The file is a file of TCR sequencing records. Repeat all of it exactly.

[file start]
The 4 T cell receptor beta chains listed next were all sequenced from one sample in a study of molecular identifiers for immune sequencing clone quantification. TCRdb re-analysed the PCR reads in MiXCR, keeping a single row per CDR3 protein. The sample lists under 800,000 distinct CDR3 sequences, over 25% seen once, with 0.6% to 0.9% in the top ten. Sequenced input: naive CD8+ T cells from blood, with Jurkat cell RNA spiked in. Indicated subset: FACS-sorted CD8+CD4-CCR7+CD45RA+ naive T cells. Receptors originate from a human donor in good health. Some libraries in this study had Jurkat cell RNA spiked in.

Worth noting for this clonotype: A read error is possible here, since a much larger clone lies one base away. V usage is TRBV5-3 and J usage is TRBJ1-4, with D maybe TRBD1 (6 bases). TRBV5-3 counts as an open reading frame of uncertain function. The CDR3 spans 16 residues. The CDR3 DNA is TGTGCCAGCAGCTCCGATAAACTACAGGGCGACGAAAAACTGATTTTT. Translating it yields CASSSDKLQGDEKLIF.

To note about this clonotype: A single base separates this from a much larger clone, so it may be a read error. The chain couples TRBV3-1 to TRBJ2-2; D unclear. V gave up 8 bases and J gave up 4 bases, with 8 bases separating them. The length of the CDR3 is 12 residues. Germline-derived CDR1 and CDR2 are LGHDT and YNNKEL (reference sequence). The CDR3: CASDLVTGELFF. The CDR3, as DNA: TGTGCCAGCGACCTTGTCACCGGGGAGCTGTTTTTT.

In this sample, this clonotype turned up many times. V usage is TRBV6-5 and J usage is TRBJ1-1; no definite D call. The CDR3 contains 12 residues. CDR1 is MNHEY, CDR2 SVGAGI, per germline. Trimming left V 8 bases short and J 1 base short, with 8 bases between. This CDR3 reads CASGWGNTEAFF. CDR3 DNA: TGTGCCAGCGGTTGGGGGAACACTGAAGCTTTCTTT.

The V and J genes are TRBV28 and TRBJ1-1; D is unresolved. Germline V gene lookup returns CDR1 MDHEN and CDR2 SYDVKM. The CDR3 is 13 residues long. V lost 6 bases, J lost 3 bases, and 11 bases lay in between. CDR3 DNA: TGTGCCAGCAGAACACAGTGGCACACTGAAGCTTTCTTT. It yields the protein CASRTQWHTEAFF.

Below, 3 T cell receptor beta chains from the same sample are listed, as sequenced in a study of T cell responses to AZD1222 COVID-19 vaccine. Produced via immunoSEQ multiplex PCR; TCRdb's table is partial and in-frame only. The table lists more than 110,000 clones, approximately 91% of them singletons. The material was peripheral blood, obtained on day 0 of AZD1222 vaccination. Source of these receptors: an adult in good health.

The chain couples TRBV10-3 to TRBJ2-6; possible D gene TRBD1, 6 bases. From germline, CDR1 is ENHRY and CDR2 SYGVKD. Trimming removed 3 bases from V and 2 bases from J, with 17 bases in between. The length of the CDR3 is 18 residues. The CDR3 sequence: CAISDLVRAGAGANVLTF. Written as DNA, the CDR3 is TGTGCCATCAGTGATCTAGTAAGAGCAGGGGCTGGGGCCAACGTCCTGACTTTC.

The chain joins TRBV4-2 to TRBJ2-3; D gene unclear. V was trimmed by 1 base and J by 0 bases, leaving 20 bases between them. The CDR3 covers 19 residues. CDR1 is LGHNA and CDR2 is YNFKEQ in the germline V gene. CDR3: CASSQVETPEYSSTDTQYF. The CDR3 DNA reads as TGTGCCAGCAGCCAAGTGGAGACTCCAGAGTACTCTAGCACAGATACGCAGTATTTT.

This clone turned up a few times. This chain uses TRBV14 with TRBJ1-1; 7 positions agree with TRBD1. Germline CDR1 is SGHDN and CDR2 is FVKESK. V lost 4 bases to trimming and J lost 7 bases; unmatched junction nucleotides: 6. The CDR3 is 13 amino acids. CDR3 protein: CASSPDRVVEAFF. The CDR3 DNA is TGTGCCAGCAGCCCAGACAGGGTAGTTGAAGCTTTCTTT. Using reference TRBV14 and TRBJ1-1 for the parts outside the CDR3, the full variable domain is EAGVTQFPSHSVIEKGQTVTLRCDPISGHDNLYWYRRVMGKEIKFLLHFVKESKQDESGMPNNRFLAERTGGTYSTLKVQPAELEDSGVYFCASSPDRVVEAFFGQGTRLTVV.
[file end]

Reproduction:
The 4 T cell receptor beta chains listed next were all sequenced from one sample in a study of molecular identifiers for immune sequencing clone quantification. TCRdb re-analysed the PCR reads in MiXCR, keeping a single row per CDR3 protein. The sample lists under 800,000 distinct CDR3 sequences, over 25% seen once, with 0.6% to 0.9% in the top ten. Sequenced input: naive CD8+ T cells from blood, with Jurkat cell RNA spiked in. Indicated subset: FACS-sorted CD8+CD4-CCR7+CD45RA+ naive T cells. Receptors originate from a human donor in good health. Some libraries in this study had Jurkat cell RNA spiked in.

Worth noting for this clonotype: A read error is possible here, since a much larger clone lies one base away. V usage is TRBV5-3 and J usage is TRBJ1-4, with D maybe TRBD1 (6 bases). TRBV5-3 counts as an open reading frame of uncertain function. The CDR3 spans 16 residues. The CDR3 DNA is TGTGCCAGCAGCTCCGATAAACTACAGGGCGACGAAAAACTGATTTTT. Translating it yields CASSSDKLQGDEKLIF.

To note about this clonotype: A single base separates this from a much larger clone, so it may be a read error. The chain couples TRBV3-1 to TRBJ2-2; D unclear. V gave up 8 bases and J gave up 4 bases, with 8 bases separating them. The length of the CDR3 is 12 residues. Germline-derived CDR1 and CDR2 are LGHDT and YNNKEL (reference sequence). The CDR3: CASDLVTGELFF. The CDR3, as DNA: TGTGCCAGCGACCTTGTCACCGGGGAGCTGTTTTTT.

In this sample, this clonotype turned up many times. V usage is TRBV6-5 and J usage is TRBJ1-1; no definite D call. The CDR3 contains 12 residues. CDR1 is MNHEY, CDR2 SVGAGI, per germline. Trimming left V 8 bases short and J 1 base short, with 8 bases between. This CDR3 reads CASGWGNTEAFF. CDR3 DNA: TGTGCCAGCGGTTGGGGGAACACTGAAGCTTTCTTT.

The V and J genes are TRBV28 and TRBJ1-1; D is unresolved. Germline V gene lookup returns CDR1 MDHEN and CDR2 SYDVKM. The CDR3 is 13 residues long. V lost 6 bases, J lost 3 bases, and 11 bases lay in between. CDR3 DNA: TGTGCCAGCAGAACACAGTGGCACACTGAAGCTTTCTTT. It yields the protein CASRTQWHTEAFF.

Below, 3 T cell receptor beta chains from the same sample are listed, as sequenced in a study of T cell responses to AZD1222 COVID-19 vaccine. Produced via immunoSEQ multiplex PCR; TCRdb's table is partial and in-frame only. The table lists more than 110,000 clones, approximately 91% of them singletons. The material was peripheral blood, obtained on day 0 of AZD1222 vaccination. Source of these receptors: an adult in good health.

The chain couples TRBV10-3 to TRBJ2-6; possible D gene TRBD1, 6 bases. From germline, CDR1 is ENHRY and CDR2 SYGVKD. Trimming removed 3 bases from V and 2 bases from J, with 17 bases in between. The length of the CDR3 is 18 residues. The CDR3 sequence: CAISDLVRAGAGANVLTF. Written as DNA, the CDR3 is TGTGCCATCAGTGATCTAGTAAGAGCAGGGGCTGGGGCCAACGTCCTGACTTTC.

The chain joins TRBV4-2 to TRBJ2-3; D gene unclear. V was trimmed by 1 base and J by 0 bases, leaving 20 bases between them. The CDR3 covers 19 residues. CDR1 is LGHNA and CDR2 is YNFKEQ in the germline V gene. CDR3: CASSQVETPEYSSTDTQYF. The CDR3 DNA reads as TGTGCCAGCAGCCAAGTGGAGACTCCAGAGTACTCTAGCACAGATACGCAGTATTTT.

This clone turned up a few times. This chain uses TRBV14 with TRBJ1-1; 7 positions agree with TRBD1. Germline CDR1 is SGHDN and CDR2 is FVKESK. V lost 4 bases to trimming and J lost 7 bases; unmatched junction nucleotides: 6. The CDR3 is 13 amino acids. CDR3 protein: CASSPDRVVEAFF. The CDR3 DNA is TGTGCCAGCAGCCCAGACAGGGTAGTTGAAGCTTTCTTT. Using reference TRBV14 and TRBJ1-1 for the parts outside the CDR3, the full variable domain is EAGVTQFPSHSVIEKGQTVTLRCDPISGHDNLYWYRRVMGKEIKFLLHFVKESKQDESGMPNNRFLAERTGGTYSTLKVQPAELEDSGVYFCASSPDRVVEAFFGQGTRLTVV.